US v. Saafir: Saafir was pulled over in a residential area for speeding and excessively tinted windows. During the stop, Saafir admitted that his license had been revoked, a fact confirmed by the officer. The officer also retrieved information that suggested Saafir was armed and dangerous, a flight risk, and had a significant criminal record. When the officer ordered Saafir out of the car, he saw a flask "commonly used to carry alcohol" in the driver's door map pocket. Saafir consented to a patdown (which uncovered nothing), but refused consent to search the car, which was not his. The officer stated that he had probable cause to believe Saafir was violating a North Carolina law prohibiting the carrying of alcohol in "other than . . . the opened manufacturer's original container," based on the flask. With that said, Saafir told the officer there "might" be a gun in the vehicle. A gun was found and Saafir was charged with being a felon in possession of a firearm. He moved to suppress the gun, but the motion was denied. He entered a conditional guilty plea.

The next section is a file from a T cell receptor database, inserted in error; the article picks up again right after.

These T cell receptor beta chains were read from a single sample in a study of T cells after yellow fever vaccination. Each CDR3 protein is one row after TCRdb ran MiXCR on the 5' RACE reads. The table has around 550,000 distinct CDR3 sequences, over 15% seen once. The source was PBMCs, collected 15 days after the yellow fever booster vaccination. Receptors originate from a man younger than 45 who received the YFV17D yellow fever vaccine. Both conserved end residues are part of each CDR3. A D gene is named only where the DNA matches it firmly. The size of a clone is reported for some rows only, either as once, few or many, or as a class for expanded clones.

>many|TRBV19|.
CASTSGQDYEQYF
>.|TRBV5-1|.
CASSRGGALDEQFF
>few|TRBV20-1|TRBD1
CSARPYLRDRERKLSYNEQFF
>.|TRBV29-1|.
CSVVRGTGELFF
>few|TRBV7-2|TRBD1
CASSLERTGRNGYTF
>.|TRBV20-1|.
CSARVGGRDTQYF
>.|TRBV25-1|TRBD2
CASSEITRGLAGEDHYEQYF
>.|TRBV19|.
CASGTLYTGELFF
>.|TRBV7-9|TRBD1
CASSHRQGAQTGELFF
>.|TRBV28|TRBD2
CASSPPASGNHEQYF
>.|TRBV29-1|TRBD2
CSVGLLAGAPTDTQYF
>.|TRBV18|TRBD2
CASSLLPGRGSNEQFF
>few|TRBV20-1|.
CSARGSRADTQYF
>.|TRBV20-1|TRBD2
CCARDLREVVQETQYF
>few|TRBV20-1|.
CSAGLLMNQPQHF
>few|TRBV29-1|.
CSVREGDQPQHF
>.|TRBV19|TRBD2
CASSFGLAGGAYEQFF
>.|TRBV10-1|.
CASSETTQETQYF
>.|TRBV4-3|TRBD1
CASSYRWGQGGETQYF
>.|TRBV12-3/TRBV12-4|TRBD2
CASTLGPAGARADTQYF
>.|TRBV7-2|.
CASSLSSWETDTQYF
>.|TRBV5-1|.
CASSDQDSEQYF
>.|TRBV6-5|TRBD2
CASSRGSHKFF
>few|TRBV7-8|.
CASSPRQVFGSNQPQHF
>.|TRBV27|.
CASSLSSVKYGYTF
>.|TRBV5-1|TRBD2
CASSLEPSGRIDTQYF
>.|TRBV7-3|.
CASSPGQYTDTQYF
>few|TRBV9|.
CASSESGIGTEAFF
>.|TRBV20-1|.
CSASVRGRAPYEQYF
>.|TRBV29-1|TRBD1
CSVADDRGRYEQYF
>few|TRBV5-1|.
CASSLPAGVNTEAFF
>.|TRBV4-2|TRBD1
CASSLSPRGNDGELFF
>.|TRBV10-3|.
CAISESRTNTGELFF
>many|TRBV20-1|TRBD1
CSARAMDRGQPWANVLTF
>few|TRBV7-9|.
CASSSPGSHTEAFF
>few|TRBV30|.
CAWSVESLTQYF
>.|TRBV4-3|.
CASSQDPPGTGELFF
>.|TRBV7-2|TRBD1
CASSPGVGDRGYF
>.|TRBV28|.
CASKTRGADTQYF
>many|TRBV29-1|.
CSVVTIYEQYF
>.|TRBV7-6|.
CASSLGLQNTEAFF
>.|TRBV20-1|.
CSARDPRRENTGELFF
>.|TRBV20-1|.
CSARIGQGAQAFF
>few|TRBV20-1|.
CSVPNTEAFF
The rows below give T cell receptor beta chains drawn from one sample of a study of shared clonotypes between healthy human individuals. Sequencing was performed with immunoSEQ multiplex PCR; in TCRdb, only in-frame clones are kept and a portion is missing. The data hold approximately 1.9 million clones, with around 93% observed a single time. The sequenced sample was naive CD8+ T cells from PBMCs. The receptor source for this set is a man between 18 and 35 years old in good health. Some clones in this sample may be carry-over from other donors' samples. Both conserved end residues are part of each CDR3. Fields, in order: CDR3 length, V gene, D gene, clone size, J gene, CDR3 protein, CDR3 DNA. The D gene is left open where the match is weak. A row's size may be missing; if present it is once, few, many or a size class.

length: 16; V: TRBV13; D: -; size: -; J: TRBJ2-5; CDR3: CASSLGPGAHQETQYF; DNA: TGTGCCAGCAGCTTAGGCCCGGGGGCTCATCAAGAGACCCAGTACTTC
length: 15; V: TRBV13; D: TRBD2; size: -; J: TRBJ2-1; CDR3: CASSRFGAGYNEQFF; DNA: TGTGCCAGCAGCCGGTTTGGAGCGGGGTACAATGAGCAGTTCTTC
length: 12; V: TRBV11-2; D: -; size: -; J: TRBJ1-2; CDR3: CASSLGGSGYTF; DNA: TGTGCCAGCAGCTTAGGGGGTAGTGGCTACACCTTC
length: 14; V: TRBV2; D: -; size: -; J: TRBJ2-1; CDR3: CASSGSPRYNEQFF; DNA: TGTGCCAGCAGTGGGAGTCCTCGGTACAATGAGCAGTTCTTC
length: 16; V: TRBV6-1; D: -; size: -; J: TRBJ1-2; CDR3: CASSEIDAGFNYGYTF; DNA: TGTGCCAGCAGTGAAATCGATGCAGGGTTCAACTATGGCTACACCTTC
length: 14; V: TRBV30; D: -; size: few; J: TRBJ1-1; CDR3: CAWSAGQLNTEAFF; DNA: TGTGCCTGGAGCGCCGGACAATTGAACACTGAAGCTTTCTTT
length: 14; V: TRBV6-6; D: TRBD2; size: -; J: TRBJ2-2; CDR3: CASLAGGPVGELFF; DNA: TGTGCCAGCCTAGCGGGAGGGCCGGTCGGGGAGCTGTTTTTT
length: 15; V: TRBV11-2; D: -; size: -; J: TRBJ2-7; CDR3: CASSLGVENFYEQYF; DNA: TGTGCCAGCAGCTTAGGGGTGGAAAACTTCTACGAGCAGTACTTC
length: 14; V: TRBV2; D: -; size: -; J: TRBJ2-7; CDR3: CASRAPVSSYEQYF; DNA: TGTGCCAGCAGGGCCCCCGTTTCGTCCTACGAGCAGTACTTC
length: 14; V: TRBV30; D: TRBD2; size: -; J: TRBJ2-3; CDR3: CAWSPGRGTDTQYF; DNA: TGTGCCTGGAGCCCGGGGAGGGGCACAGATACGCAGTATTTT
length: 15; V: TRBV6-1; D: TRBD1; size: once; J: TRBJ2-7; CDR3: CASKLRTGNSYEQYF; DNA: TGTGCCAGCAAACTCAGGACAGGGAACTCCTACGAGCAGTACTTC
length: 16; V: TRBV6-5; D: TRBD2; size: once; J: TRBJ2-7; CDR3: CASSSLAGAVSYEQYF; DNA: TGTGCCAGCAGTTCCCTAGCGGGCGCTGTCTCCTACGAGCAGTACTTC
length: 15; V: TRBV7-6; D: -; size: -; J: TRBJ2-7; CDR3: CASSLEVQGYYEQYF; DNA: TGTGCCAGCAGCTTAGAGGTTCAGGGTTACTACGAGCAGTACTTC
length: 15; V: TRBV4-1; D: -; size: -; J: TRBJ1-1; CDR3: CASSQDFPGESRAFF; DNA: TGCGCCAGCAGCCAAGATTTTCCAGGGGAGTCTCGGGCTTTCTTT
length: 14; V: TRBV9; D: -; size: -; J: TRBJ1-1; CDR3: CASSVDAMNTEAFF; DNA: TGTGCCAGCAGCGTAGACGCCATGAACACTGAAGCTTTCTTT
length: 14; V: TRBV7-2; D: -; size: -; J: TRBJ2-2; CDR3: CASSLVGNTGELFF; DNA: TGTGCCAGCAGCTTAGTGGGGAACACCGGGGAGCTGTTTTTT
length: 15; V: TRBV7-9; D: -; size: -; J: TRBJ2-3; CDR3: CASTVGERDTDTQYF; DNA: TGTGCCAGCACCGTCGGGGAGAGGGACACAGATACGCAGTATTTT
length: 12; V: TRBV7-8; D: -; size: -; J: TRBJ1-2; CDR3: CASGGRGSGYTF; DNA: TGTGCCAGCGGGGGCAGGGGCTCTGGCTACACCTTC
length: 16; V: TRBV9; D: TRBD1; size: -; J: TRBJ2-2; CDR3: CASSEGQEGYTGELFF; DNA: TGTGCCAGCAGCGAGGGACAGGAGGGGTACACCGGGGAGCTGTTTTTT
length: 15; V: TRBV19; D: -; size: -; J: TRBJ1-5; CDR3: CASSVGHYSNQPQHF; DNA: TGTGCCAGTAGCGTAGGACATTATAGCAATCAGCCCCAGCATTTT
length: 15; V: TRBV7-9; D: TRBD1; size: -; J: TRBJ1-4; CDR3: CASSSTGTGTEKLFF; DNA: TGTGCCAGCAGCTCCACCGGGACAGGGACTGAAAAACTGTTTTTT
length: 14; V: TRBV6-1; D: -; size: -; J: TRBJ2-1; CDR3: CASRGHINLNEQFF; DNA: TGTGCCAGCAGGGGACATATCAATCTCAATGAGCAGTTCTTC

On appeal, the Fourth Circuit reversed, finding that the only basis for probable cause to search the car - that Saafir admitted there "might" be a gun inside - came after the officer incorrectly stated he had probable cause to search the car. The officer's incorrect assertion that the flask (which was never shown to contain anything, much less alcohol) provided probable cause "fatally taints the search of the car."
Congrats to the MDNC Defender Office on the win!